E&Y assurance statement
BP's Sustainability web content 2012 (the Report) has been prepared by the management of BP p.l.c., who are responsible for the collection and presentation of information within it. Our responsibility, in accordance with BP management’s instructions, is to carry out a limited assurance engagement on the Report. We do not accept or assume any responsibility for any other purpose or to any other person or organisation. Any reliance any such third party may place on the Report is entirely at its own risk.
What we did to form our conclusions
Our assurance engagement has been planned and performed in accordance with ISAE30001 and to meet the requirements of a Type 2 assurance engagement as defined by AA1000AS (2008).2 The AA1000AS (2008) assurance principles of Inclusivity, Materiality and Responsiveness have been used as criteria against which to evaluate the Report.
In order to form our conclusions we undertook the steps outlined below:
- Interviewed a selection of BP executives and senior managers to understand the current status of safety, social, ethical and environmental activities, and progress made during the reporting period.
- Reviewed selected group level documents relating to safety, social, ethical and environmental aspects of BP's performance to understand progress made across the organisation and test the coverage of topics within the Report.
- Reviewed BP's approach to stakeholder engagement through interviews with employees with responsibility for managing engagement activities at group and local businesses, and reviewed selected associated documentation.
- Carried out the following activities to review health, safety and environment (HSE) and community investment data samples and processes:
- Reviewed disaggregated HSE data reported by a sample of five businesses to assess whether the data had been collected, consolidated and reported accurately.
- Reviewed and challenged supporting evidence from the sample of businesses.
- Tested whether HSE data had been collected, consolidated and reported appropriately at group level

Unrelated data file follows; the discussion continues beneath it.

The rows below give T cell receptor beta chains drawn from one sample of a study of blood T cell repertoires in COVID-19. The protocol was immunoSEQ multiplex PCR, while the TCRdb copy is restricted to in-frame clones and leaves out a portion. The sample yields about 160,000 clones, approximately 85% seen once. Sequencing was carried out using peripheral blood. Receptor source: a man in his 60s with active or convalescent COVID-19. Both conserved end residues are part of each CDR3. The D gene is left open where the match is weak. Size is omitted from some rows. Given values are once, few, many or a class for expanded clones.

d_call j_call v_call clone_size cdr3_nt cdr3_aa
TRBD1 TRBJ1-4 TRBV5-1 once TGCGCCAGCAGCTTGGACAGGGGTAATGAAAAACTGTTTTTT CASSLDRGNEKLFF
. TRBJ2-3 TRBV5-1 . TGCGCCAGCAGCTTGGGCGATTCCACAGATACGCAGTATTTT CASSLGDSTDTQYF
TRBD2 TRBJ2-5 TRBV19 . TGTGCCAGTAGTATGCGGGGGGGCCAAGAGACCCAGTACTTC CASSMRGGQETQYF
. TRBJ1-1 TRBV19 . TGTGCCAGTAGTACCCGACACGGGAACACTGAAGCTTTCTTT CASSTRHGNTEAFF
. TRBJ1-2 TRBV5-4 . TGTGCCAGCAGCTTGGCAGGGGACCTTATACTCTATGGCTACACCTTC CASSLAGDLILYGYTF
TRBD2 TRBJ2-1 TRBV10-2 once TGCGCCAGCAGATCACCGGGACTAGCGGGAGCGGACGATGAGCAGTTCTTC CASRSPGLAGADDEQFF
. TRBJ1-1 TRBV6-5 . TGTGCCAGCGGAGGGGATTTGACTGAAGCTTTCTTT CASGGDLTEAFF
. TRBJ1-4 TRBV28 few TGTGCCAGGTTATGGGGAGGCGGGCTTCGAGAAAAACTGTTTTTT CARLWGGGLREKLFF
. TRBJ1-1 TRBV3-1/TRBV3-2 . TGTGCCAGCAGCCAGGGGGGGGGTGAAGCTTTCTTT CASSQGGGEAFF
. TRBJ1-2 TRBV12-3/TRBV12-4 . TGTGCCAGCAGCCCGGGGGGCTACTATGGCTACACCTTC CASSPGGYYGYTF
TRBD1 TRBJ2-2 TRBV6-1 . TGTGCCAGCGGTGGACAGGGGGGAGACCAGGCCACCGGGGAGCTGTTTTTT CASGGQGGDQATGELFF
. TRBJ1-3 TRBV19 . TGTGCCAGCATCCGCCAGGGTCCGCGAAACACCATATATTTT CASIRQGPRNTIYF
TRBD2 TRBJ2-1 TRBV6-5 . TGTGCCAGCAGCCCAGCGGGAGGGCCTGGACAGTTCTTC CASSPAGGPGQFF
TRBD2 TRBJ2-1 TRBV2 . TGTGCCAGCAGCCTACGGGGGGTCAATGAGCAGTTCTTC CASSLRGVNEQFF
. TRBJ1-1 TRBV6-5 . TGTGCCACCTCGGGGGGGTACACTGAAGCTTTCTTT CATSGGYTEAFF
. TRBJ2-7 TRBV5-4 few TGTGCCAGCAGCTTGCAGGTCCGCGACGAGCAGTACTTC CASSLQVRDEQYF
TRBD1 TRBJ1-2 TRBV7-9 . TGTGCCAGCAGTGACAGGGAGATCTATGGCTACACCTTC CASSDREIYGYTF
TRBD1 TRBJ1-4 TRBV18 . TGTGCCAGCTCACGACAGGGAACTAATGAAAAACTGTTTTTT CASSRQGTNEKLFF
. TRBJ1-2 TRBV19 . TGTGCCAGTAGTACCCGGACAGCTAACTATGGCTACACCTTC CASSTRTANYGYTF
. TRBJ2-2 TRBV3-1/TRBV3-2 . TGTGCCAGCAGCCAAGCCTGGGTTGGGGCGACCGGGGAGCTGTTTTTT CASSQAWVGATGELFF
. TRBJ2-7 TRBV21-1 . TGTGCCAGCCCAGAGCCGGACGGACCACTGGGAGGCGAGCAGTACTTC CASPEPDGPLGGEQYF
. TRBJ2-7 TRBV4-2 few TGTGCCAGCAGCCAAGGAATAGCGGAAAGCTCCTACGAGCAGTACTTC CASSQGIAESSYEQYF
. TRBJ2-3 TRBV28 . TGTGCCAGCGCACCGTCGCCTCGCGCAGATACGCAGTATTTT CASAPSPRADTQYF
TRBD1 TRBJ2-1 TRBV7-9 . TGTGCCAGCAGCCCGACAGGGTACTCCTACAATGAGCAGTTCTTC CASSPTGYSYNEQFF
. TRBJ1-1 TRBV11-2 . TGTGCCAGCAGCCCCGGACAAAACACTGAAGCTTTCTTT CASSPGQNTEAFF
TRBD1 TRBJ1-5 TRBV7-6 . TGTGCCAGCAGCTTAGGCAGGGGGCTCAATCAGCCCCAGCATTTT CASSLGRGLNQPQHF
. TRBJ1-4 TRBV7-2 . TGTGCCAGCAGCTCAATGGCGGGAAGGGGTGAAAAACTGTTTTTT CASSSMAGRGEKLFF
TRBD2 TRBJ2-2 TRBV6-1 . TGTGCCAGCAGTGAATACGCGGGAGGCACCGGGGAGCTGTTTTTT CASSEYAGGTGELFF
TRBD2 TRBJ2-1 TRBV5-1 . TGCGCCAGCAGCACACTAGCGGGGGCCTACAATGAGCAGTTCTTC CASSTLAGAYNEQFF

- Reviewed community investment data at group level.
- Reviewed BP's processes for determining material issues to be included in the Report
- Reviewed the coverage of material issues within the Report against the key issues raised by BP's stakeholder engagement activities, material issues and areas of performance covered in external media reports and sustainability reports of BP's peers, as well as and the topics discussed by BP's SEEAC.
- Reviewed information or explanations about selected data, statements and assertions regarding BP's sustainability performance.
- Reviewed whether BP's reporting has applied the GRI G3.1 Guidelines to a level consistent with the A+ application level.
Level of assurance
Our evidence gathering procedures were designed to obtain a limited level of assurance (as set out in ISAE3000) on which to base our conclusions. The extent of evidence gathering procedures performed is less than that of a reasonable assurance engagement (such as a financial audit) and therefore a lower level of assurance is provided.
The limitations of our review
Our work did not include physical inspections of any of BP’s operating assets.
Only the pages of the Report that are marked with the attestation footnote formed part of our review.
Based on the scope of our review our conclusions are outlined below:
Has BP been engaging with stakeholders across the business to develop its response to sustainability issues?
- We are not aware of any key stakeholder groups that have been excluded from dialogue.
- We are not aware of any matters that would lead us to conclude that BP has not applied the inclusivity principle in developing its response to sustainability issues.
Has BP provided a balanced representation of material issues concerning BP’s sustainability performance?
- We are not aware of any material aspects concerning BP’s sustainability performance which have been excluded from the Report.
- Nothing has come to our attention that causes us to believe that BP management has not applied its processes for determining material issues to be included in the Report.
Has BP responded to stakeholder concerns?
- We are not aware of any matters that would lead us to conclude that BP has not applied the responsiveness principle in considering the matters to be reported.
Completeness and accuracy of performance information
How complete and accurate is the HSE and community investment data in the Report?
- With the exception of the limitations identified in the Report in the BP in Figures section, we are not aware of any material reporting units that have been excluded from the group-wide data relating to HSE and community investment data.
- Nothing has come to our attention that causes us to believe that the data relating to the above topics has not been collated properly from group-wide systems.
- We are not aware of any errors that would materially affect the data as presented in the Report.